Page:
1963 : President John F. Kennedy, was fatally shot while traveling with his wife and others in a Presidential motorcade through Dealey Plaza in Dallas, Texas. The President was traveling in Dallas in an open-top convertible along with his wife Jacqueline Kennedy, the Texas Governor John Connally, and his wife, on a route that was planned to give him maximum exposure to the crowds. As Kennedy waved to the crowds, he was hit in his upper right back by a bullet, thought to be the second or third one fired, and in a matter of seconds another shot entered the rear of President Kennedy’s head. At one point the President’s wife Jackie was said to have crawled out onto the trunk of the car to reach for something (believed to be a piece of her husband’s skull). Governor Connally, who was riding in the front with his wife, was reported to have gotten injured by the same bullet that first hit Kennedy. Lee Harvey Oswald (a former U.S Marine) shot and killed a policeman who questioned him on the street, roaming near his house in Dallas less than an hour after the President’s assassination. Thirty minutes after that, he was arrested and became the number one suspect for the President’s shooting. Unfortunately, Oswald never made it to the trial as two days after the incident, while being transferred from the police station, a nightclub owner, Jack Ruby, emerged from the crowd, shot, and killed him.
1977 : Concorde flights started to New York. Concorde was the first supersonic passenger-carrying commercial airplane built jointly by aircraft manufacturers ‘British Aircraft Corporation’, in Great Britain, and Aérospatiale, in France. The aircraft they came up with had delta-wings and was powered by 4 turbojet engines. It also featured a slender fuselage and a droop-nose section for better landing visibility. While an average commercial jet took approximately 8 hours to fly from Paris to New York, the supersonic Concorde cut the transatlantic travel time to less than half (under 3.5 hours) as it travelled at twice the speed of a conventional commercial aircraft. The first Concorde flights operated by British Airways and Air France began in January 1976, between London and Bahrain, and between Paris and Rio. The U.S at the time had banned Concorde landings because of protests over sonic booms. However, they finally allowed them to start services to Washington D.C in May of 1976, but New York continued to ban Concorde. The truth of the matter was that the Air Force One aircraft at the time, a Boeing VC-137, was actually louder than the Concorde at subsonic speeds as well as during takeoff and landing. The ban was finally lifted by the Supreme Court in 1977 which is when they scheduled flights from Paris and London to New York’s John F. Kennedy airport. Unfortunately, the high cost of operations with its limited passenger numbers, plus rising maintenance costs , led both airlines to cut down their routes to just the New York sector, ultimately retiring the Concorde altogether in 2003.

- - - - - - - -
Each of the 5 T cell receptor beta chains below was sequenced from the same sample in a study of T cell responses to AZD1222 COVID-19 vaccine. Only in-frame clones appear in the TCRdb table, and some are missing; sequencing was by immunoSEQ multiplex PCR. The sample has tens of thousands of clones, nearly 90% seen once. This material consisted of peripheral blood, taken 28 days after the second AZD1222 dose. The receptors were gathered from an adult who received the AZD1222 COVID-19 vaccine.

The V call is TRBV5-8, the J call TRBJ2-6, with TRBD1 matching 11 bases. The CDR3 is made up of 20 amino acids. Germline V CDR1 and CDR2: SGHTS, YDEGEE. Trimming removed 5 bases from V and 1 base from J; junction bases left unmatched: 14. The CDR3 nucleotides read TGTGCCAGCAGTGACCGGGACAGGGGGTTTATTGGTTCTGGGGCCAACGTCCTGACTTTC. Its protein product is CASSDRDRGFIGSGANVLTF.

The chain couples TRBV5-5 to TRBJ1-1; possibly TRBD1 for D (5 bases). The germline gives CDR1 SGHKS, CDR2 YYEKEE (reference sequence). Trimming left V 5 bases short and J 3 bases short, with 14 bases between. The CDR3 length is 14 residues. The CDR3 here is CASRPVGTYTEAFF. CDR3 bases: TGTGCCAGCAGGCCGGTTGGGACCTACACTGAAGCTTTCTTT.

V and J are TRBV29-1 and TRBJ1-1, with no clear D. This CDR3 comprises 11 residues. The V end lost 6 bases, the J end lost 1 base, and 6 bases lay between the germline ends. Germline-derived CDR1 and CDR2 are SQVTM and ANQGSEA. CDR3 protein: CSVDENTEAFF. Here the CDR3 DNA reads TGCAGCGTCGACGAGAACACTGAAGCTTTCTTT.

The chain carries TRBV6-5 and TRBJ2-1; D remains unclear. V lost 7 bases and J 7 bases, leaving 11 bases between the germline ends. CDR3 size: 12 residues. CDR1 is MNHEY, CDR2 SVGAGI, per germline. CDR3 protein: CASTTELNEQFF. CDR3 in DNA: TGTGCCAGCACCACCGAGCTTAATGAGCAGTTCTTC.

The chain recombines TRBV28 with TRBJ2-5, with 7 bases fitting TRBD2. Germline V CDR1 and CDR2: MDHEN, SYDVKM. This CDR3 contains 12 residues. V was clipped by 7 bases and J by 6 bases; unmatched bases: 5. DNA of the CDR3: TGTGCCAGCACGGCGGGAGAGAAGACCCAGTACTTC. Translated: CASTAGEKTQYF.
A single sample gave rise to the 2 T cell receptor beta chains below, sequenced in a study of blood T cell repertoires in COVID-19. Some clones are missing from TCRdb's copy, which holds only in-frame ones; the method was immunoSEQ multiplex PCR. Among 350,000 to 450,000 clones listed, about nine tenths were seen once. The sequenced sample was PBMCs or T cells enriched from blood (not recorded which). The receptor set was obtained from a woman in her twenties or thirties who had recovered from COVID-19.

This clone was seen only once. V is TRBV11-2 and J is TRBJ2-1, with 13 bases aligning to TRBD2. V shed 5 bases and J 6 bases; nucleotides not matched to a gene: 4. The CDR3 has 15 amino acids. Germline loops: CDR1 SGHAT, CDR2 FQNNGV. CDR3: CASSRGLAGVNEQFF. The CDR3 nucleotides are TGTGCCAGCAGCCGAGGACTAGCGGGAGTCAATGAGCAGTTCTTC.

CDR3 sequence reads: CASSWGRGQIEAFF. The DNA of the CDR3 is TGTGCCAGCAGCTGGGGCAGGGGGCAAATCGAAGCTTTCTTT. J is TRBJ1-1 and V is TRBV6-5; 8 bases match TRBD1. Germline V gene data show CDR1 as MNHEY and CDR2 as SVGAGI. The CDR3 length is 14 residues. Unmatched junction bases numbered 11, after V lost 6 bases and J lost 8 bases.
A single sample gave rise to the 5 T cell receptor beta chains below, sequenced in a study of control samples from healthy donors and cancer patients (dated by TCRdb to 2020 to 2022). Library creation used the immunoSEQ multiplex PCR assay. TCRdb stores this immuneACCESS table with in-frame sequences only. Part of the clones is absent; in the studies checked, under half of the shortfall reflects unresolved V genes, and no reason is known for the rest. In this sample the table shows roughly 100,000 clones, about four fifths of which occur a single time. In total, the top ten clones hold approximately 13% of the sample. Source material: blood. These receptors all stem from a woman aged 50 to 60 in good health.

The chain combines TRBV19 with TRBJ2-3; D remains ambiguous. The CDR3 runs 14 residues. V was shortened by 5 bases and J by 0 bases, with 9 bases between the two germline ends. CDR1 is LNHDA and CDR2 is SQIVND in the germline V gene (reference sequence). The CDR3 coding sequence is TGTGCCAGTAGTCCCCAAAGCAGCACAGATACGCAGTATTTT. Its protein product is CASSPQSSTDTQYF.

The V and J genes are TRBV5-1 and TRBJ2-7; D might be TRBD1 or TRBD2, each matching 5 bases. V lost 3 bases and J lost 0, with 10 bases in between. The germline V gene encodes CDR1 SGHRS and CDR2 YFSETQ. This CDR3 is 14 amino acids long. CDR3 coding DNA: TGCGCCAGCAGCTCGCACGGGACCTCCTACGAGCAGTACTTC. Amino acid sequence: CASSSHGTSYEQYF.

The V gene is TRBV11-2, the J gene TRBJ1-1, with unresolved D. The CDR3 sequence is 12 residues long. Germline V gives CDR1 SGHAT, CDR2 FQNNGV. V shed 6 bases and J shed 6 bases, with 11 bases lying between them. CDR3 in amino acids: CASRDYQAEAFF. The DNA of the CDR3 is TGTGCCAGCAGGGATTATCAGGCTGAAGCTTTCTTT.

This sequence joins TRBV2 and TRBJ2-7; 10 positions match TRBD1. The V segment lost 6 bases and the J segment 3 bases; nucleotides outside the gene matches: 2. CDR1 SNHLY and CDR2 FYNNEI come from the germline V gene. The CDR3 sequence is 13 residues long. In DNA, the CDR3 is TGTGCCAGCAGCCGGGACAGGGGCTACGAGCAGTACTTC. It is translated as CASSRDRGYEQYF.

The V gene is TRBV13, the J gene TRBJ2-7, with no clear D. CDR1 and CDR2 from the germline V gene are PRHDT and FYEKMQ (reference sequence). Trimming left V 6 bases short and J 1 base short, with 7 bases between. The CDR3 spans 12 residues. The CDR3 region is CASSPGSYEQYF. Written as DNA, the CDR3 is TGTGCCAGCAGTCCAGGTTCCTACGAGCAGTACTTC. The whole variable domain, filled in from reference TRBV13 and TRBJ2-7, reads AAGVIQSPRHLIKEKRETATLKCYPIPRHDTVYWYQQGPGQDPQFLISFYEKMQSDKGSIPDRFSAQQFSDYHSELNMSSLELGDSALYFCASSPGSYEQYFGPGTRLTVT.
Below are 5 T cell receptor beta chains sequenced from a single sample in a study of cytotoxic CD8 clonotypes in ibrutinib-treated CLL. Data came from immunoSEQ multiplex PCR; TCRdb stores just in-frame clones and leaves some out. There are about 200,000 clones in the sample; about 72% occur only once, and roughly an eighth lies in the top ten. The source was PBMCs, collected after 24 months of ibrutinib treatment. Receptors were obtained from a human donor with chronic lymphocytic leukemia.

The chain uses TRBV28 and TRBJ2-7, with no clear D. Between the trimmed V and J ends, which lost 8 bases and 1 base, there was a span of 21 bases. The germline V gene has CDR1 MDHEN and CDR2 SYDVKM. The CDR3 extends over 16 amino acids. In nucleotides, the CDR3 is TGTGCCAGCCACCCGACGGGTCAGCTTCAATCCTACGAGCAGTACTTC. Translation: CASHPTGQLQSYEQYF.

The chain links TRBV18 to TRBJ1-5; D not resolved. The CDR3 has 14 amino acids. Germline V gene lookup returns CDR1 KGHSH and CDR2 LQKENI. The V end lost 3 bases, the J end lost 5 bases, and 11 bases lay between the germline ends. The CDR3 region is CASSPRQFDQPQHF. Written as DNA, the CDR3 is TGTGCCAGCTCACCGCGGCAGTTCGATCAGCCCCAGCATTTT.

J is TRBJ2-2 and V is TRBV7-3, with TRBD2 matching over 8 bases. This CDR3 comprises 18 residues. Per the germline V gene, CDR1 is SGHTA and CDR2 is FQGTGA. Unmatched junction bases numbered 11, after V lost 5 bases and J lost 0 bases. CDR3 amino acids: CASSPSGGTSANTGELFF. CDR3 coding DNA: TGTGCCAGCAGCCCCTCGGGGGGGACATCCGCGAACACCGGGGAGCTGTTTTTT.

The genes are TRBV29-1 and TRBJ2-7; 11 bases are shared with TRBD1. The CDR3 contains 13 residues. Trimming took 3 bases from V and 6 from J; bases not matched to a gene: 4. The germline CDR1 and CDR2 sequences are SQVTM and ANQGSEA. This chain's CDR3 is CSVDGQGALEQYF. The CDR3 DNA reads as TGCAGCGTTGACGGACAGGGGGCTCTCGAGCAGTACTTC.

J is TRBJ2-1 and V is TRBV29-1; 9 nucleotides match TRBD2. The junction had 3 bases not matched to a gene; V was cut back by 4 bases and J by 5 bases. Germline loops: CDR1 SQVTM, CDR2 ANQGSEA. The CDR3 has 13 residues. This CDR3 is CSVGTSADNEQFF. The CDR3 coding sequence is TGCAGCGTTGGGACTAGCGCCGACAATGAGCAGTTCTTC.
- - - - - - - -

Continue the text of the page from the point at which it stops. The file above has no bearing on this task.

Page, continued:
1986 : Mike Tyson became the youngest Heavyweight champion in boxing history. Born in Brooklyn, New York , Tyson had a rough childhood and grew up in and around high-crime neighborhoods. By age 13, he had been arrested 38 times for petty crimes and fighting. Tyson learned boxing from juvenile detention center counselor and former boxer, Bobby Stewart. Stewart referred him to boxing manager D’Amato, who got him out of reform school and into full time training at 15. Tyson competed at the Junior Olympics in 1981 and 1982, where he won two gold medals, but only started his professional boxing career when he turned 18. Before his heavy weight champion title win, Tyson had won all 27 of the matches he’d fought, knocking out 26 of his opponents. So it was no big surprise when the 20-year-old Tyson knocked out 33-year-old Trevor Berbick in just 5 minutes and 35 seconds to become the youngest titleholder ever. Tyson kept the title 9 more bouts until Buster Douglas beat him in 1990.